"In our experiment, we used 'knockout' mice that lacked the gene responsible for an enzyme important in making docosahexaenoic acid (DHA). In the absence of DHA, male mice are basically infertile, producing few if any misshaped sperm that can't get where they need to go," said Manabu Nakamura, a U of I associate professor of food science and human nutrition.
"We looked at sperm count, shape, and motility and tested the breeding success rate, and the mice lacking DHA simply were not able to breed," said Manuel Roqueta-Rivera, a U of I doctoral student who also worked on the study.
In the DHA-deficient knockout mice, sperm counts were extremely low. The sperm that were produced were round instead of elongated and they were unable to move well, he said.
But, when DHA was introduced into the diet, fertility was completely restored. "It was very striking. When we fed the mice DHA, all these abnormalities were prevented," he said.
This is the first time that the importance of DHA to male fertility has been shown this directly, although some studies have suggested that male fertility patients with low sperm counts and less motile sperm tend to have low levels of this fatty acid.
The DHA study is part of the Nakamura team's efforts to understand the function of the omega-3 and -6 fatty acids. As part of that work, they have developed a mouse model to help them understand a particular fat's physiological role. By knocking out genes, they can create deficiencies of the fats they are interested in and learn about their functions.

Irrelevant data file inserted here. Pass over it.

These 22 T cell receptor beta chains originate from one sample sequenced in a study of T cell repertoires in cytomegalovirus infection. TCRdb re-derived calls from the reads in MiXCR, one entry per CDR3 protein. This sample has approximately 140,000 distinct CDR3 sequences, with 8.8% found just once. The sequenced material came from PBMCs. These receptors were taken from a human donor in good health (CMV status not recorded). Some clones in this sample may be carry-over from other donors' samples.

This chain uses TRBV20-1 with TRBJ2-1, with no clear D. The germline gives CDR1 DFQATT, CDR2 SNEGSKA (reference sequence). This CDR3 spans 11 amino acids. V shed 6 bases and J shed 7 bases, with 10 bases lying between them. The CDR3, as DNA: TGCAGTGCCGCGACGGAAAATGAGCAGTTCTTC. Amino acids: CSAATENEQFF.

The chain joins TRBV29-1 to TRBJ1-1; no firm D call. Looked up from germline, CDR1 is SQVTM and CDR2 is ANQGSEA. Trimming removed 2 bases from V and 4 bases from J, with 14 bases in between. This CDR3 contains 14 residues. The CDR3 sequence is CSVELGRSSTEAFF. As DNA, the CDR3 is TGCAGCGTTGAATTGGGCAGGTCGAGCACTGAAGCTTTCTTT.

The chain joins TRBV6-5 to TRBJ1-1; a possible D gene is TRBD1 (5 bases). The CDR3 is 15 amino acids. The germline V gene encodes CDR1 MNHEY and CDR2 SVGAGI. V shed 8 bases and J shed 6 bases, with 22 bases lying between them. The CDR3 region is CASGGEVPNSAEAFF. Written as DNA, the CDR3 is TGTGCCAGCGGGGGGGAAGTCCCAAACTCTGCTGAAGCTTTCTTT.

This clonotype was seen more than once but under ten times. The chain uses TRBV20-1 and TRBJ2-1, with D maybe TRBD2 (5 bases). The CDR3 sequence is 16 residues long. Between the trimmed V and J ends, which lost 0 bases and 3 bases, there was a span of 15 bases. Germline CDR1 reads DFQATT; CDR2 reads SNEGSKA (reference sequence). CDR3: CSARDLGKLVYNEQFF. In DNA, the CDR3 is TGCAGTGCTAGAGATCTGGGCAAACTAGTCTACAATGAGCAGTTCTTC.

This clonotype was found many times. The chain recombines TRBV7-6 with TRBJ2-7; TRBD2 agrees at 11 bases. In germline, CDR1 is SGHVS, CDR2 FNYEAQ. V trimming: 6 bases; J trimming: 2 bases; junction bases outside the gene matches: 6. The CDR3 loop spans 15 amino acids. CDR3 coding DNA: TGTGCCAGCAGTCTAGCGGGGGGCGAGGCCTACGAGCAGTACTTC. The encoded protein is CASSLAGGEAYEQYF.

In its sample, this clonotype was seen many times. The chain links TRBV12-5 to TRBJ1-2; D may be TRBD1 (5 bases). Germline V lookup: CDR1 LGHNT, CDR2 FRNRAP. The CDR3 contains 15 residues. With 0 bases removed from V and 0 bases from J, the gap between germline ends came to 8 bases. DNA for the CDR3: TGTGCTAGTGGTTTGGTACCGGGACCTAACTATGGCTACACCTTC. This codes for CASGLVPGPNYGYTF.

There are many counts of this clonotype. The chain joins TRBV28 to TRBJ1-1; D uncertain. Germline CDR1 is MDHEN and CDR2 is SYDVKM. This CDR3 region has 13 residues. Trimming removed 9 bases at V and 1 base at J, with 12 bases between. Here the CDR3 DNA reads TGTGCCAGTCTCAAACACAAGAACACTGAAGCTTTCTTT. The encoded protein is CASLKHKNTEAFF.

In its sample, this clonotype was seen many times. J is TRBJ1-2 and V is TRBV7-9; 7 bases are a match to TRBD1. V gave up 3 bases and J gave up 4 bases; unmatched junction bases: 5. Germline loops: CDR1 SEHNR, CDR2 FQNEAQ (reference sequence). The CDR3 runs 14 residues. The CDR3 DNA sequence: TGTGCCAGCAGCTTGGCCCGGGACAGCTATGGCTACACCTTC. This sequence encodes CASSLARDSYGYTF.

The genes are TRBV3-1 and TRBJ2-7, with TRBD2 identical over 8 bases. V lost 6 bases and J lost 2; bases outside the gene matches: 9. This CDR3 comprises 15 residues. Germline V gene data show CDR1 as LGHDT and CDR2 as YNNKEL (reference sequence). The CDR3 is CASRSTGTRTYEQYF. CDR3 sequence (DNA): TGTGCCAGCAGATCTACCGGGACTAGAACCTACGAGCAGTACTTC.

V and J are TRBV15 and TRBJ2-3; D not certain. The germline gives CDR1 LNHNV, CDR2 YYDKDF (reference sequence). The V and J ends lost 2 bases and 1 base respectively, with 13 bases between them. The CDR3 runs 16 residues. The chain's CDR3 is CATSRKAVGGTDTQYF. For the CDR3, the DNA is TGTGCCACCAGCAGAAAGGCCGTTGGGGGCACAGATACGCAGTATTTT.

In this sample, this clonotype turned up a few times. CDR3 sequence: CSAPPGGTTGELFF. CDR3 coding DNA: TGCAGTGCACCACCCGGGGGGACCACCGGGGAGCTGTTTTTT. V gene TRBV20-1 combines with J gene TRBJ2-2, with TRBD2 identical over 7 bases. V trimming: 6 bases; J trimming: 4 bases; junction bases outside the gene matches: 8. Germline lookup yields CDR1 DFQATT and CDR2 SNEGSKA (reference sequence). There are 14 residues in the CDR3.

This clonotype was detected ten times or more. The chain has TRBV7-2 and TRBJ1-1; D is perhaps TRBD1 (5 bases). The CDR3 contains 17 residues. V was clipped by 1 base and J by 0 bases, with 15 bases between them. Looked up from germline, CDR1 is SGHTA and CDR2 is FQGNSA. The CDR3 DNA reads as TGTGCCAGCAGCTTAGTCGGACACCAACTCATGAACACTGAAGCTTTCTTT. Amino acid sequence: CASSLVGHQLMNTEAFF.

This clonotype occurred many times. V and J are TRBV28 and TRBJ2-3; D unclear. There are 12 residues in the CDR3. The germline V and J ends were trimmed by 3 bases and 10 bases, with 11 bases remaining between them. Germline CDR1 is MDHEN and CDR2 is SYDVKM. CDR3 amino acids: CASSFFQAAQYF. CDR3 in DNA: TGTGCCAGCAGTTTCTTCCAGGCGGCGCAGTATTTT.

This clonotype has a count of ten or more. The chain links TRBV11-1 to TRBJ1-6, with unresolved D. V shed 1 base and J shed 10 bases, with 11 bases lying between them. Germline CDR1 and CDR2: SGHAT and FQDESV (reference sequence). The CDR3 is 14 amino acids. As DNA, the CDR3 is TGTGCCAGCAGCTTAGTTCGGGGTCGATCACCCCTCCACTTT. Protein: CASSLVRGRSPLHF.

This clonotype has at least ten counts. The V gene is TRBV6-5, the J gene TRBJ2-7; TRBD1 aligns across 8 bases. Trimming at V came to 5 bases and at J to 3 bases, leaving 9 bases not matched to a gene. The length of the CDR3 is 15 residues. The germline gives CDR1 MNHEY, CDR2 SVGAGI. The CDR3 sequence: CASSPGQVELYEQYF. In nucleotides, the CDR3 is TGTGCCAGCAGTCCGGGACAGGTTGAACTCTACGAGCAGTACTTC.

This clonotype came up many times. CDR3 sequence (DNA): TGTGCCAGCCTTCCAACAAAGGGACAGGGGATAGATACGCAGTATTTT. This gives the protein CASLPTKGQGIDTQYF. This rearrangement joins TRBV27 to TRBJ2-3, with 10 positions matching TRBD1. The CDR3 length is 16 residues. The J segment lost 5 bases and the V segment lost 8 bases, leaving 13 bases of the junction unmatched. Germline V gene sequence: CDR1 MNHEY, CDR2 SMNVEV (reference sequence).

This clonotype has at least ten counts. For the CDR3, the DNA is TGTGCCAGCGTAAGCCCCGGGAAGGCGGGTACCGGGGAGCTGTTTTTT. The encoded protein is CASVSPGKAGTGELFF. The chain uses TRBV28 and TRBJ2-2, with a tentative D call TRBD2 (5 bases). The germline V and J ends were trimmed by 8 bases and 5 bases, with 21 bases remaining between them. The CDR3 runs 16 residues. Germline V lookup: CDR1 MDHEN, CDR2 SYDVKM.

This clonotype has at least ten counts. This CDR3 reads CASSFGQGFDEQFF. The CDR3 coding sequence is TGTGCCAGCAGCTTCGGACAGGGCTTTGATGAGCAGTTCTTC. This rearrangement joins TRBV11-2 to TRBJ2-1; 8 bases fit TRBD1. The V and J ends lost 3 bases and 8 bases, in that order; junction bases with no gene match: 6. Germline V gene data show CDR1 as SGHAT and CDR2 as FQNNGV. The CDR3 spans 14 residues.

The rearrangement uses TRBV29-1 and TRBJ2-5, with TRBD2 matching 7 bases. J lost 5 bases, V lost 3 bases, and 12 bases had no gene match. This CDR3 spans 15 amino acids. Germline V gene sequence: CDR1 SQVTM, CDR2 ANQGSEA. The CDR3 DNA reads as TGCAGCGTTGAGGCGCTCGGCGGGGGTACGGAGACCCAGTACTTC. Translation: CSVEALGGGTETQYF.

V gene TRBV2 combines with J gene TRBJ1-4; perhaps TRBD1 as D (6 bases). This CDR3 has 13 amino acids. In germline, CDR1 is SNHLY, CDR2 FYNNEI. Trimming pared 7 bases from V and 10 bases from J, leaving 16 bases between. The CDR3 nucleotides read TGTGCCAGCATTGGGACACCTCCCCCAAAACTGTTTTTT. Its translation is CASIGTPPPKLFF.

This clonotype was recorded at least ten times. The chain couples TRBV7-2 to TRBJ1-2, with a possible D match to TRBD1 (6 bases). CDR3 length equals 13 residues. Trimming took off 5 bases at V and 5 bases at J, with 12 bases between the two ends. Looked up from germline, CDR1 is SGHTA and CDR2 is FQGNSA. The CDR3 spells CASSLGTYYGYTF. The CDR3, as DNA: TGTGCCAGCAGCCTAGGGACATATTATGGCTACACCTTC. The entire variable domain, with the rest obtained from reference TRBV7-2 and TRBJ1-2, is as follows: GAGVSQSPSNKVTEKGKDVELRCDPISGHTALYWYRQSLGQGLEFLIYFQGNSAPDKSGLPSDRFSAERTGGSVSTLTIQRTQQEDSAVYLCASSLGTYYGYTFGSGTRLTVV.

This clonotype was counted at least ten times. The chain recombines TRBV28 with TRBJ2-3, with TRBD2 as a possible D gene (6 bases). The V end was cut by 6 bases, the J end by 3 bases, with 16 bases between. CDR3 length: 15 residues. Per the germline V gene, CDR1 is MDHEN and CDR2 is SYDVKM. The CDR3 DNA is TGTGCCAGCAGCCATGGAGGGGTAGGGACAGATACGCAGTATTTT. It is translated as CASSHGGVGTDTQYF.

"Knocking out the gene for the delta-6-desaturase enzyme has led to some surprising discoveries, including this one about the importance of DHA in sperm formation and mobility," he said.
Nakamura said our body must make DHA from dietary alpha-linolenic acids, the parent compound of the omega-3 fatty acid family. Vegetable oils, including soybean and canola oil, are good sources of alpha-linolenic acid.
Nakamura's team plans to continue focusing on this omega-3's effects on fertility. But he cautioned that there are still things they don't understand.
"We get hints from looking at sperm in the DHA-deficient animals about what type of pathology we may be looking at and why these polyunsaturated fatty acids are important. But we're still at the starting point in understanding the mechanisms that are involved, and we need to do more research at the cellular level," he said.
The study was published in the February issue of the Journal of Lipid Research. Co-authors with Roqueta-Rivera and Nakamura are Chad K. Stroud, Wanda M. Haschek, Sandeep J. Akare, Mariangela Segre, and Rex A. Hess, all of the U of I, and Richard S. Brush, Martin-Paul Agbaga, and Robert E. Anderson, all of the University of Oklahoma Health Sciences Center.
Funding was provided in part by a CONACyT Mexico fellowship award, grants from the National Institutes of Health, the Foundation Fighting Blindness, and Research to Prevent Blindness.
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